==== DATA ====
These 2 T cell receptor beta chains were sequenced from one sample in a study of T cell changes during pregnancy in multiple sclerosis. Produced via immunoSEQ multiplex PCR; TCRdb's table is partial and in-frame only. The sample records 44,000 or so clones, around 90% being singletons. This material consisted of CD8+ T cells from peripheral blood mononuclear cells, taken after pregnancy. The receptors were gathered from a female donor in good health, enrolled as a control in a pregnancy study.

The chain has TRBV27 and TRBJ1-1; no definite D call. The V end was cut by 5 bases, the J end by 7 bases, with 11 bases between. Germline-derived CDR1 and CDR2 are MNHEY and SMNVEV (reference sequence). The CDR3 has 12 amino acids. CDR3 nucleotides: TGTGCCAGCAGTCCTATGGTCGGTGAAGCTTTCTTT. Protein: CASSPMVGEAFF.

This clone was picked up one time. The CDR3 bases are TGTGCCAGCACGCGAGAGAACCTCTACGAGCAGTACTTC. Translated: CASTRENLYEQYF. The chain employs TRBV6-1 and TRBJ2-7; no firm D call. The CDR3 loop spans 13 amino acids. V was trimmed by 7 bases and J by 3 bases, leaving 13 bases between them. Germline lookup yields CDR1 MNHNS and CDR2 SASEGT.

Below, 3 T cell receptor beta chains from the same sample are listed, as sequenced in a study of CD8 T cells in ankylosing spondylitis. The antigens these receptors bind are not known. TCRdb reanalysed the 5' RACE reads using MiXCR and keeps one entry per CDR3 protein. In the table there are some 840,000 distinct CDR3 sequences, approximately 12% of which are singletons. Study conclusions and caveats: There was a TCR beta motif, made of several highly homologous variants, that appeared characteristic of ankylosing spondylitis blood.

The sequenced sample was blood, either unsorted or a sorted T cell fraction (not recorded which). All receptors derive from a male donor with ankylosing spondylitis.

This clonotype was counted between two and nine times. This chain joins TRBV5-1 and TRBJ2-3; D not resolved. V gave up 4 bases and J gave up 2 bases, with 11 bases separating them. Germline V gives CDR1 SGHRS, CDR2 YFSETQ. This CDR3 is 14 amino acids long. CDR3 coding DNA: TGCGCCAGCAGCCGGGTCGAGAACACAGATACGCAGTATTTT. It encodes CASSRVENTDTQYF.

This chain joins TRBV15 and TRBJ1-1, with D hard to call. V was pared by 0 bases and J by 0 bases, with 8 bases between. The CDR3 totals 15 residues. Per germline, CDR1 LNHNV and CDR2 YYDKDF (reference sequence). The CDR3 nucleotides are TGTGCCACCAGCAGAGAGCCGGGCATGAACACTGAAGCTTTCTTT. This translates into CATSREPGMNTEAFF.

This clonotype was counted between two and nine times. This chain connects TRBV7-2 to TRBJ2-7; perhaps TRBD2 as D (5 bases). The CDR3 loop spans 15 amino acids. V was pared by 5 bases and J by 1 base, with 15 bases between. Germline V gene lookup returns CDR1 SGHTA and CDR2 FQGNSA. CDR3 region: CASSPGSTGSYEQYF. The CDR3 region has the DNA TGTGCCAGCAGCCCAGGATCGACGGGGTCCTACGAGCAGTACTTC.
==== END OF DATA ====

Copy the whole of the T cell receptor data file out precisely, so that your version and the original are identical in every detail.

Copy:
These 2 T cell receptor beta chains were sequenced from one sample in a study of T cell changes during pregnancy in multiple sclerosis. Produced via immunoSEQ multiplex PCR; TCRdb's table is partial and in-frame only. The sample records 44,000 or so clones, around 90% being singletons. This material consisted of CD8+ T cells from peripheral blood mononuclear cells, taken after pregnancy. The receptors were gathered from a female donor in good health, enrolled as a control in a pregnancy study.

The chain has TRBV27 and TRBJ1-1; no definite D call. The V end was cut by 5 bases, the J end by 7 bases, with 11 bases between. Germline-derived CDR1 and CDR2 are MNHEY and SMNVEV (reference sequence). The CDR3 has 12 amino acids. CDR3 nucleotides: TGTGCCAGCAGTCCTATGGTCGGTGAAGCTTTCTTT. Protein: CASSPMVGEAFF.

This clone was picked up one time. The CDR3 bases are TGTGCCAGCACGCGAGAGAACCTCTACGAGCAGTACTTC. Translated: CASTRENLYEQYF. The chain employs TRBV6-1 and TRBJ2-7; no firm D call. The CDR3 loop spans 13 amino acids. V was trimmed by 7 bases and J by 3 bases, leaving 13 bases between them. Germline lookup yields CDR1 MNHNS and CDR2 SASEGT.

Below, 3 T cell receptor beta chains from the same sample are listed, as sequenced in a study of CD8 T cells in ankylosing spondylitis. The antigens these receptors bind are not known. TCRdb reanalysed the 5' RACE reads using MiXCR and keeps one entry per CDR3 protein. In the table there are some 840,000 distinct CDR3 sequences, approximately 12% of which are singletons. Study conclusions and caveats: There was a TCR beta motif, made of several highly homologous variants, that appeared characteristic of ankylosing spondylitis blood.

The sequenced sample was blood, either unsorted or a sorted T cell fraction (not recorded which). All receptors derive from a male donor with ankylosing spondylitis.

This clonotype was counted between two and nine times. This chain joins TRBV5-1 and TRBJ2-3; D not resolved. V gave up 4 bases and J gave up 2 bases, with 11 bases separating them. Germline V gives CDR1 SGHRS, CDR2 YFSETQ. This CDR3 is 14 amino acids long. CDR3 coding DNA: TGCGCCAGCAGCCGGGTCGAGAACACAGATACGCAGTATTTT. It encodes CASSRVENTDTQYF.

This chain joins TRBV15 and TRBJ1-1, with D hard to call. V was pared by 0 bases and J by 0 bases, with 8 bases between. The CDR3 totals 15 residues. Per germline, CDR1 LNHNV and CDR2 YYDKDF (reference sequence). The CDR3 nucleotides are TGTGCCACCAGCAGAGAGCCGGGCATGAACACTGAAGCTTTCTTT. This translates into CATSREPGMNTEAFF.

This clonotype was counted between two and nine times. This chain connects TRBV7-2 to TRBJ2-7; perhaps TRBD2 as D (5 bases). The CDR3 loop spans 15 amino acids. V was pared by 5 bases and J by 1 base, with 15 bases between. Germline V gene lookup returns CDR1 SGHTA and CDR2 FQGNSA. CDR3 region: CASSPGSTGSYEQYF. The CDR3 region has the DNA TGTGCCAGCAGCCCAGGATCGACGGGGTCCTACGAGCAGTACTTC.